In the days leading up to the first presidential debate of the 2012 general election, both President Obama's and GOP challenger Mitt Romney's campaigns set about to do one very important thing: lower expectations.
Obama campaign press secretary Jen Psaki was downright apologetic, a week before the candidates even touched down in Denver:
"He has had to balance the management of world events, governing, time out campaigning," she said of the president. "He'll have less time than we anticipated to sharpen and cut down his tendency to give long, substantive answers."
For Romney's part, going up against the guy who brought the 2004 Democratic National Convention to its feet and launched his warp-speed road to the White House clearly made him nervous:
"President Obama is a universally acclaimed public speaker," Romney senior adviser Beth Myers warned supporters, "and has substantial debate experience under his belt."
In the end, we all remember what happened:
"Barack Obama almost threw his presidency away," explained The New Republic's Jonathan Alter -- notably, a liberal. "His disdain for the requirements of politics, his ill-disguised contempt for his opponents, and his complacent cockiness caught up to him in a listless and bewildering debate performance in front of 67 million people."
Obviously, it didn't, in fact, cost him a second term. But it just goes to show that even with the lowest of expectations, a bad debate performance can be nearly ruinous.
So what Carly Fiorina managed to do on Wednesday night at the CNN debate was nothing short of remarkable, not just because she turned in a terrific, pitch-perfect performance, but because she did it in spite of Everest-like expectations.
Remember how she got here. From May to July, Fiorina was polling at a mere 1 percent in the CNN/ORC poll. After a great Aug. 6 performance in the undercard Fox debate, she still only shot up to 5 percent. And a month later, she was down to 3 percent.
Still, she demanded to be on the main stage of the next debate, even though CNN's debate rules required her to be among the top 10 candidates in an average of national polls.
In numerous interviews and through social media, the Fiorina campaign launched a side-campaign of sorts, complaining loudly that the party was trying to keep her sidelined, a claim that actually defies logic and good politics. Republicans benefit from having a strong woman in the race to take on Hillary Clinton, and for as long as possible.
Nevertheless, her deputy campaign manager wrote: "If the RNC won't tell CNN to treat post-debate polling consistently with pre-debate polling, they are putting their thumb on the scale and choosing to favor candidates with higher polling for three weeks in July over candidates with measurable momentum in August and September."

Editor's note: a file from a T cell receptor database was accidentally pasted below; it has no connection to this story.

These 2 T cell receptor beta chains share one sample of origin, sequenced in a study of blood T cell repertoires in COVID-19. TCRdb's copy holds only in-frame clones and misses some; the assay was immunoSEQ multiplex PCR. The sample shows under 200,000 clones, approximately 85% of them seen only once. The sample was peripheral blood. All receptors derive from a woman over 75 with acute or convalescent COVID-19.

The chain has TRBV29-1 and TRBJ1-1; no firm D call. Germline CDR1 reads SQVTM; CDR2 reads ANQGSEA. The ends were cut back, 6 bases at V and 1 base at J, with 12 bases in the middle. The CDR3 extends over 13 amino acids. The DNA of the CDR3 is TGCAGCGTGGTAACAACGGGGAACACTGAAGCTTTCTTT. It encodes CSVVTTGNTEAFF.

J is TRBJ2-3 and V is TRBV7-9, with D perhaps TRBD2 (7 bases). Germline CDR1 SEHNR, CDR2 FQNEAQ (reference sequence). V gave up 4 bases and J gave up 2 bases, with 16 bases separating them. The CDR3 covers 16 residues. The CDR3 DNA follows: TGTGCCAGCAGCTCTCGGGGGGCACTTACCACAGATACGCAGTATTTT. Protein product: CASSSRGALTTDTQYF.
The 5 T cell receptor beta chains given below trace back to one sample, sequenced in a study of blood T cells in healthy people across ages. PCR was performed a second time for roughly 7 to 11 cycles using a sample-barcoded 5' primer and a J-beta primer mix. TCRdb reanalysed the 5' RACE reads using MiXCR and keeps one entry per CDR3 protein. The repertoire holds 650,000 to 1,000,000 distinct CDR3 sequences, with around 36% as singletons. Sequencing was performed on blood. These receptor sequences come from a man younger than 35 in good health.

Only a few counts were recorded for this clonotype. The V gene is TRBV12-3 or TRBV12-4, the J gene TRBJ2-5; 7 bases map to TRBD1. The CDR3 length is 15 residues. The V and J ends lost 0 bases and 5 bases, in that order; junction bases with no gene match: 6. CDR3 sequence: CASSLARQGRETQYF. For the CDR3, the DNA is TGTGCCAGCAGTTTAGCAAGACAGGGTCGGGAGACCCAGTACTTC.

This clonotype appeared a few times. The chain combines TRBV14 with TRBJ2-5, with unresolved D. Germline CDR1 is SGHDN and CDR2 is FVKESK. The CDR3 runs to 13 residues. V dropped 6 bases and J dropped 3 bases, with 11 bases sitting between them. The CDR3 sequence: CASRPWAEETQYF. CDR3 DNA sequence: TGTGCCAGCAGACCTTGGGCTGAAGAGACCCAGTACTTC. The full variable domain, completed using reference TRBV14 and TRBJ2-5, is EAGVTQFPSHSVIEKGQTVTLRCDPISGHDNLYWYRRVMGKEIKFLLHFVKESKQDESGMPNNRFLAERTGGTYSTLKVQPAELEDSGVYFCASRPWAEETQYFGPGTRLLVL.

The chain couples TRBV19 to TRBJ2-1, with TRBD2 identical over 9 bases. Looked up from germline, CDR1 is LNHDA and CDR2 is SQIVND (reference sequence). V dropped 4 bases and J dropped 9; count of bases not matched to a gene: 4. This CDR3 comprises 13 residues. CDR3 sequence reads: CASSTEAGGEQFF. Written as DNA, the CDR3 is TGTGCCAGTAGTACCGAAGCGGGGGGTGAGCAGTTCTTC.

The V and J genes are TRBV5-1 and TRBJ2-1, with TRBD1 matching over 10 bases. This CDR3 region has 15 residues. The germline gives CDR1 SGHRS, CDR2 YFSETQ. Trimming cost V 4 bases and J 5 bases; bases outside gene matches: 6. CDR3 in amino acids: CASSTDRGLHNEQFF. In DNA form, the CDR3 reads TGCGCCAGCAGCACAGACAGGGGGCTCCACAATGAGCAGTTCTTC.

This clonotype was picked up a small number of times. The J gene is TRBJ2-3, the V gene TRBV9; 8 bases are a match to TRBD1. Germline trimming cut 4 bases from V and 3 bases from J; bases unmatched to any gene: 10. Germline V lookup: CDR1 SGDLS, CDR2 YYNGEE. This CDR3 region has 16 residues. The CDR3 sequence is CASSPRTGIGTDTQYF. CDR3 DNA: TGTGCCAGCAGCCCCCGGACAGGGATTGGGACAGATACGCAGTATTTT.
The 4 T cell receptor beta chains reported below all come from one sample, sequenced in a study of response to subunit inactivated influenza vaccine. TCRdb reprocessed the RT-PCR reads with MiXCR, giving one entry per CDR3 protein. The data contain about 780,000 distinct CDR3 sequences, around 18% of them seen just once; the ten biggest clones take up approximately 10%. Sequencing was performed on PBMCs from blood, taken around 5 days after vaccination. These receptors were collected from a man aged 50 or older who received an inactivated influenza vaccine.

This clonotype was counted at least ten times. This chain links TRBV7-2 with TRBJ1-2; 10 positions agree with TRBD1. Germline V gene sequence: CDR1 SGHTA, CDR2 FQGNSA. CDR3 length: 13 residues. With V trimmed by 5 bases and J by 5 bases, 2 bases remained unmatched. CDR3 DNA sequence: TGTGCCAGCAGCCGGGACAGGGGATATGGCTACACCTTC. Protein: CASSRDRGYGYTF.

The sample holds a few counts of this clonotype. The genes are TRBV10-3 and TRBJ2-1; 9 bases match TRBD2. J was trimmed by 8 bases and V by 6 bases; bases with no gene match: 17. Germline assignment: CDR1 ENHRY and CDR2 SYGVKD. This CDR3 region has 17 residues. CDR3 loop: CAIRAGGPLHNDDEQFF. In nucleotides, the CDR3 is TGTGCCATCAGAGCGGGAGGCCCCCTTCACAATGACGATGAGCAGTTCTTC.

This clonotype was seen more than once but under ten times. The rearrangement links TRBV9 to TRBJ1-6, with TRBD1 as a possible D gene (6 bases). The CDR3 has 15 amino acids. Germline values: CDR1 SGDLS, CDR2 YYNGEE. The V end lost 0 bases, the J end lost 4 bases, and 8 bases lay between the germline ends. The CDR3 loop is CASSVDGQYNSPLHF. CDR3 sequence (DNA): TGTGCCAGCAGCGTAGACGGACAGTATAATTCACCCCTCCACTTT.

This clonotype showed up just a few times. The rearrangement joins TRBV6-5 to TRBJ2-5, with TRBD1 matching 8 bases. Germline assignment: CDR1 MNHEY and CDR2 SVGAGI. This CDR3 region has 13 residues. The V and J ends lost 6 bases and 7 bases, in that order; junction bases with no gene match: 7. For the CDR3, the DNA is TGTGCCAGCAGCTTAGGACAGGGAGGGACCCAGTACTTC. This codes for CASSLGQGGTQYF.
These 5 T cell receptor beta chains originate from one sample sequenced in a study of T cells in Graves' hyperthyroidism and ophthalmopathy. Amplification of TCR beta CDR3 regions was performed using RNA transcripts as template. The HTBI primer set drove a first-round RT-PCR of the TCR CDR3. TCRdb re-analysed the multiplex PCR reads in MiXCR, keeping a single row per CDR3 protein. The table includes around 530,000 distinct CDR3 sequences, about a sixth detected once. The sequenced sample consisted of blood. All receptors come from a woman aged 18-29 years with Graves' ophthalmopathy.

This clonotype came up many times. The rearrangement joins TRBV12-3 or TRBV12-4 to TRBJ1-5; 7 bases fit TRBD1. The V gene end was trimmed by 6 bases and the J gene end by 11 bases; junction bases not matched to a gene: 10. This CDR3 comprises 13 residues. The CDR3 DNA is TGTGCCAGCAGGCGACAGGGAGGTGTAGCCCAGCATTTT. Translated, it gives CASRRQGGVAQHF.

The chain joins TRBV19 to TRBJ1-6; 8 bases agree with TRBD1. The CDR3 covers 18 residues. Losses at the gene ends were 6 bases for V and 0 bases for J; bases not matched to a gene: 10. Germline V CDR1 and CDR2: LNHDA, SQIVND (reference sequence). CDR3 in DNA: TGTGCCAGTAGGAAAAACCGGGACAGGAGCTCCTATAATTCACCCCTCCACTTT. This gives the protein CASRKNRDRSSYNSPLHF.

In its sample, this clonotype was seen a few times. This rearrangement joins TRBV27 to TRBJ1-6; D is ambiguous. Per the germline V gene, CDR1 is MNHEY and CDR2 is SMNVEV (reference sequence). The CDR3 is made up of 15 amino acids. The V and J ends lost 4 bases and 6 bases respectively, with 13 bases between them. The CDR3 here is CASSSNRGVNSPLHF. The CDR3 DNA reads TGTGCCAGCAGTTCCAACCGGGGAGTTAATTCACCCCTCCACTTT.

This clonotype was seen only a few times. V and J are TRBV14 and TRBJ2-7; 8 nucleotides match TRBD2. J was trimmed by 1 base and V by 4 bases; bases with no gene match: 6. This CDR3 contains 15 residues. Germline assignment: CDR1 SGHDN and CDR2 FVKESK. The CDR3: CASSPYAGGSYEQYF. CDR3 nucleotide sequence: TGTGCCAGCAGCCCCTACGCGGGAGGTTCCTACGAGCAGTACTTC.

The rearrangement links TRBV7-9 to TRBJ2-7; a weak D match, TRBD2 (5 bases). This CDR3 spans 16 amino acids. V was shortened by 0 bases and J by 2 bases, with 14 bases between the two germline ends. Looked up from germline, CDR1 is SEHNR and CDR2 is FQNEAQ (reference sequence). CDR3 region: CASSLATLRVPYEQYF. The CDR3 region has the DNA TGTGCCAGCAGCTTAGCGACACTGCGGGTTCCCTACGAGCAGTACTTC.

I'll spare you the arcana of the polling machinations, but CNN eventually changed its rules after insisting it could not, a move that ended up allowing Carly -- and only Carly -- to get her wish and graduate from the kids' table to the big leagues.
This was the atmosphere in which Fiorina was entering the night -- the 11th candidate, the only newcomer, the only woman, the farm team starter who demanded a shot at the big show. If this didn't create unreasonably high expectations, nothing else would. She asked for it -- now she had to prove she deserved it.
When I talked to the campaign days before the debate, the mood was remarkably calm. They weren't concerned about high expectations. They knew viewers would like what they saw. Carly was prepared. She was even playing a lot of solitaire on her iPhone to relax and focus, they said.
Like the CNN debate demand, this too was a dangerous gamble. If she didn't have a great -- not just good -- night, they risk looking cavalier and overly cocky.
But not only did she earn her place on that stage, showing CNN, the RNC, the other candidates and voters that she deserved to compete there, she won the night, turning in a near-perfect performance alongside career politicians, a television-savvy showman and three sitting governors.
She was serious, controlled, quick on her feet, substantive, steady, assertive, passionate and unflappable, all of which are hard in the easiest of circumstances let alone when 23 million eyes are on you.
In contrast, the neurosurgeon Ben Carson, known for his steady hands and supposedly preternatural brilliance, barely managed to make sense. The former governor, Jeb Bush, who has enjoyed a unique proximity to presidential politics, still got tripped up defending his own positions. And Donald Trump, the cartoonishly self-assured frontrunner, seemed to disappear halfway through it.
To be sure, the road ahead for Fiorina will be long and tough. She will endure a kind of scrutiny she has never faced. But if Wednesday night proved anything, it was that Carly Fiorina defies expectations -- she beats them.